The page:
- Oral presentation
- Open Access
Reduction of peak plantar pressures in patients with peripheral neuropathy: an evaluation of the DH Pressure- Relief™ Shoe
© Raspovic et al; licensee BioMed Central Ltd. 2011
- Published: 20 May 2011
- Peripheral Neuropathy
- Diabetic Peripheral Neuropathy
- Repeated Measure Design
- Plantar Pressure
- Total Contact
Off-loading of plantar pressure is a key intervention strategy to prevent the formation of or to heal existing neuropathic plantar ulcers in diabetes. Walking casts (e.g. total contact cast) that reduce plantar pressures are currently considered the gold-standard for treating such neuropathic ulcers. However, alternative methods for off-loading that are as effective, but cheaper and easier to use are continually being sought. The aim of this study was to evaluate the effectiveness of the DH Pressure- Relief™ Shoe in off-loading high pressure areas in the neuropathic foot in diabetes.
A repeated measures design was used. Sixteen participants with diabetic peripheral neuropathy were recruited and three footwear conditions were evaluated in a randomised order: a canvas shoe (the control), the participants’ own shoe, and the DH shoe. The primary outcome was peak plantar pressure measured using the PedarX® mobile in-shoe system between the 3 footwear conditions.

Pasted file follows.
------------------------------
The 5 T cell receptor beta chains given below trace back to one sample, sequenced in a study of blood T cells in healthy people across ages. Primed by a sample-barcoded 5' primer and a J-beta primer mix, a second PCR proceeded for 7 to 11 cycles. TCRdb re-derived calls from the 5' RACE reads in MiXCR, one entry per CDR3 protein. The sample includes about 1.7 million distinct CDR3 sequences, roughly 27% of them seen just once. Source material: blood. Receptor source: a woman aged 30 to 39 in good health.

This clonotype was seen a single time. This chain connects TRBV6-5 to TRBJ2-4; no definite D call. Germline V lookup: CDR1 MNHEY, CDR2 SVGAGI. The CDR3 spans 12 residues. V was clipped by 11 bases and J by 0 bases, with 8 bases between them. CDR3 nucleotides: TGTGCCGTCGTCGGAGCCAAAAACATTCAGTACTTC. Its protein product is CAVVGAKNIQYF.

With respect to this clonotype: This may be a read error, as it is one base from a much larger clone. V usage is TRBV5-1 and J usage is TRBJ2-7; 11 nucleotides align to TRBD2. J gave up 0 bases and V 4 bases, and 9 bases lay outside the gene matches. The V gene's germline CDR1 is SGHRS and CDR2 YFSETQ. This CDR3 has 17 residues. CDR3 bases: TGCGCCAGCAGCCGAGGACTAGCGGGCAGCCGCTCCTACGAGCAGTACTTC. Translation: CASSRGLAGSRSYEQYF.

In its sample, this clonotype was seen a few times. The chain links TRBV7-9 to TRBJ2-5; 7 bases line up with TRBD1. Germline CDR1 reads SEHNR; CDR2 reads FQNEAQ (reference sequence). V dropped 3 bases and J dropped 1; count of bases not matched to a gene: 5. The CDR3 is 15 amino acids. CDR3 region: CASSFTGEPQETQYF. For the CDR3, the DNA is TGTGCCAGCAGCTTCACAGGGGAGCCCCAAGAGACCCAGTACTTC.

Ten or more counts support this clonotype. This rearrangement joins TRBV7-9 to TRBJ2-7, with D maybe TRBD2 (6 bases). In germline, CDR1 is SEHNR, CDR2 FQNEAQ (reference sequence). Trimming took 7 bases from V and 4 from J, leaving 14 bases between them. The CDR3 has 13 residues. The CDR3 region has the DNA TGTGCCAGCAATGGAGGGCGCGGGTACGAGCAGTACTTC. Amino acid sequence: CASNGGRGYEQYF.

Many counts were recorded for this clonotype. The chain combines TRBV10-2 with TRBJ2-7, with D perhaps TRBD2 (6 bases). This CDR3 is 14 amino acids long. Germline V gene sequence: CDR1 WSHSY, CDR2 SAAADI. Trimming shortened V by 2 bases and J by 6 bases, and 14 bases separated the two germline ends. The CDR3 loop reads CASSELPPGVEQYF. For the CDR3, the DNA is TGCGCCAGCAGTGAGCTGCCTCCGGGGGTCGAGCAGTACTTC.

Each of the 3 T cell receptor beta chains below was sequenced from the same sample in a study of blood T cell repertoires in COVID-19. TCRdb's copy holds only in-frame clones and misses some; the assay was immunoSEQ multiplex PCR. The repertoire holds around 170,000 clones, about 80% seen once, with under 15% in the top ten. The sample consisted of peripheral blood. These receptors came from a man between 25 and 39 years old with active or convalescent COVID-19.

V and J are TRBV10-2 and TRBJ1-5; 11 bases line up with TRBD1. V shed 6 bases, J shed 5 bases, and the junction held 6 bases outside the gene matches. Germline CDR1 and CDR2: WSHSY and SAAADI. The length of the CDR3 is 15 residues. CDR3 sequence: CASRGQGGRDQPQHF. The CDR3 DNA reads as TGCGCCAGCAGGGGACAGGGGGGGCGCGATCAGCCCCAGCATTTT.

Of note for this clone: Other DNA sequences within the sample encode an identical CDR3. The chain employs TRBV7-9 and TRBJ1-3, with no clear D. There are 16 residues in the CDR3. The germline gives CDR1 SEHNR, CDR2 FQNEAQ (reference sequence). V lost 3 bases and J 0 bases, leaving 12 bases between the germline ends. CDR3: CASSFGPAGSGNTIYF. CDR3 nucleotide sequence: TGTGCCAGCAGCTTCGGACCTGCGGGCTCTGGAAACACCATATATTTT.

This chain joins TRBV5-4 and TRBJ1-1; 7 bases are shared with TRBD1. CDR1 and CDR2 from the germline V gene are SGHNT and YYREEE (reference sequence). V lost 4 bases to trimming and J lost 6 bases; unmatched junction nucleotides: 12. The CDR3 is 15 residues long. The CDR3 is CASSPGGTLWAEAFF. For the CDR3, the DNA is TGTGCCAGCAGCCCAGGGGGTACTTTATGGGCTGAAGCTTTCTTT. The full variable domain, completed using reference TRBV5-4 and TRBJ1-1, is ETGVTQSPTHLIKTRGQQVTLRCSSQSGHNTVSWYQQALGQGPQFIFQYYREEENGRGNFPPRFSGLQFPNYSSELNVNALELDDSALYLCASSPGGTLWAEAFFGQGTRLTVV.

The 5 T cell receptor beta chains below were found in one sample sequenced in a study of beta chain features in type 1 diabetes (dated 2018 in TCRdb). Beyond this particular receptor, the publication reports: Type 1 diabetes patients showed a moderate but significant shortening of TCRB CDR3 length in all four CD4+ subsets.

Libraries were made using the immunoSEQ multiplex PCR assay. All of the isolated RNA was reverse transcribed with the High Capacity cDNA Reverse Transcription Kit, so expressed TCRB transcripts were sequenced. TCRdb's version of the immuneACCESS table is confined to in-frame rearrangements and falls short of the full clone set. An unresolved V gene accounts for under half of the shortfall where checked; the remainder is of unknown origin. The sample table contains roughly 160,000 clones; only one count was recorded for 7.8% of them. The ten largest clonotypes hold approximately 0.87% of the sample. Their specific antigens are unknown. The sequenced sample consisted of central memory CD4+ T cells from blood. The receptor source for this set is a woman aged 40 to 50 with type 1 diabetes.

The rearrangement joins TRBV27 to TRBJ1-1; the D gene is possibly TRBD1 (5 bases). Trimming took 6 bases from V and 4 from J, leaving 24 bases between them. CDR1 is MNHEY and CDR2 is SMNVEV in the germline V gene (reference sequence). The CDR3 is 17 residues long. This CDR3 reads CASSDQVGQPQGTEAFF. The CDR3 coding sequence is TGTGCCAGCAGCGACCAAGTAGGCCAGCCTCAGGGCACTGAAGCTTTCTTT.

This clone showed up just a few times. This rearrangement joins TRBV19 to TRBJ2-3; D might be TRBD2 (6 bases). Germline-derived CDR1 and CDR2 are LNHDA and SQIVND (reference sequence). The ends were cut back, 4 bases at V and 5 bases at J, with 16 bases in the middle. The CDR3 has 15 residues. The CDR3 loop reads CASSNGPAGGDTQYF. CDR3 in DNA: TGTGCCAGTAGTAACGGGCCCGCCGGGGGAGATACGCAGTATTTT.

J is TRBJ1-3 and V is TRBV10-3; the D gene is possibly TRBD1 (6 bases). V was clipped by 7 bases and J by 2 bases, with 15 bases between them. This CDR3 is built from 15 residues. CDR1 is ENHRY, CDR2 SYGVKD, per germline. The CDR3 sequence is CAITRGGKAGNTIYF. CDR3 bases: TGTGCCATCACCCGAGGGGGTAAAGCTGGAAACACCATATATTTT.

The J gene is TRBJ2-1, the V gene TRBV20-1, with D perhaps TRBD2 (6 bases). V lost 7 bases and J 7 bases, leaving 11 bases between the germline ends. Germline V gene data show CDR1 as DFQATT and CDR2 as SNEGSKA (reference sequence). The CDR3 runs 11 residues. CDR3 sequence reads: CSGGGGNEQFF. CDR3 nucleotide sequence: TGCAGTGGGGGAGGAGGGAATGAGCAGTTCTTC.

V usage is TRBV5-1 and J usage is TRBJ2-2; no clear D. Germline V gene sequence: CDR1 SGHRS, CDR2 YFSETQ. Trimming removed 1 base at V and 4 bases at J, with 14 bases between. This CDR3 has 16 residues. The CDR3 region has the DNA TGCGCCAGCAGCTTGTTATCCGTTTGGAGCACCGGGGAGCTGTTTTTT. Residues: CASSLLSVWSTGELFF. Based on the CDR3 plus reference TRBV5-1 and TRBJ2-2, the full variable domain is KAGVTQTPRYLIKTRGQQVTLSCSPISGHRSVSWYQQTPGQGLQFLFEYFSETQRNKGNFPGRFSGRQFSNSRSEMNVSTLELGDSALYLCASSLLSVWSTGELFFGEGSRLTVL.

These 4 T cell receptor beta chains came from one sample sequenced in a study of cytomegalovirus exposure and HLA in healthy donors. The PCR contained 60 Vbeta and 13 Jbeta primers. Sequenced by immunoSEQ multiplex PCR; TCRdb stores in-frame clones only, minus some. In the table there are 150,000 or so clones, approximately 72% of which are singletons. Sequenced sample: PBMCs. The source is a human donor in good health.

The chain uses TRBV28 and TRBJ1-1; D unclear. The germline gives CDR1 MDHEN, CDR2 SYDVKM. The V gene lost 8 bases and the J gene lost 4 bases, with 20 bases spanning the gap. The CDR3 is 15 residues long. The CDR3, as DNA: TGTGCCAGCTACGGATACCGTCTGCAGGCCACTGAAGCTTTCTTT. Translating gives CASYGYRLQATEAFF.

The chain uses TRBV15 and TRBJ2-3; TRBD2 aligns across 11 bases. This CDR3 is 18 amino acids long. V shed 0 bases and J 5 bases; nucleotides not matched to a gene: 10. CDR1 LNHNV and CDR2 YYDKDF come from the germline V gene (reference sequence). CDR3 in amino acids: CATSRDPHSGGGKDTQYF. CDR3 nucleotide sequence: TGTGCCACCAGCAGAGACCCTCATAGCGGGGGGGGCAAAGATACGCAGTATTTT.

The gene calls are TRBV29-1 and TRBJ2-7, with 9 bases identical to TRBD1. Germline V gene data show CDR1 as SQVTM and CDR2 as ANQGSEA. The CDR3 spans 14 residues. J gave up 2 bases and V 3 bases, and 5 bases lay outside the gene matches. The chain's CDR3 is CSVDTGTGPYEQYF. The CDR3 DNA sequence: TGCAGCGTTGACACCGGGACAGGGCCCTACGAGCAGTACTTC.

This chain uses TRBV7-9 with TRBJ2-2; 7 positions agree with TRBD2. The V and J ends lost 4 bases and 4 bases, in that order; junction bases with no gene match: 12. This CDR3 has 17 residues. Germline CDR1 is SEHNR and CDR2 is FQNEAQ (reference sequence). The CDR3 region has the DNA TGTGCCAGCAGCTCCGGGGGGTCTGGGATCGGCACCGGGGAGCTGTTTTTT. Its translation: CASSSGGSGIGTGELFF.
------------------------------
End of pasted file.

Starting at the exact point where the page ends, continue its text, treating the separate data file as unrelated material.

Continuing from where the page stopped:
Data analysis was carried out on 14 out of the 16 participants because two participants could not complete data collection as planned. The mean peak pressure values in KPa (±SD) for each condition were: control shoe 315.9 (±140.7), standard shoe 273.0 (±127.1) and DH shoe 155.4 (±89.9). There was a statistically significant difference (p=0.001) in peak plantar pressure between the DH shoe compared to both the control shoe and participants standard shoe. The DH shoe decreased plantar pressures by 51% compared to the control shoe and by 43% compared to standard shoe.
The DH Pressure-Relief Shoe™ reduced plantar pressures significantly more that the other two shoe conditions. The DH Pressure-Relief Shoe™ may be a useful alternative to current off-loading modalities used in the clinical management of diabetic foot ulceration. However, clinical trials are needed to ensure they are useable and safe for patients in everyday activities.
This article is published under license to BioMed Central Ltd. This is an open access article distributed under the terms of the Creative Commons Attribution License (http://creativecommons.org/licenses/by/2.0), which permits unrestricted use, distribution, and reproduction in any medium, provided the original work is properly cited.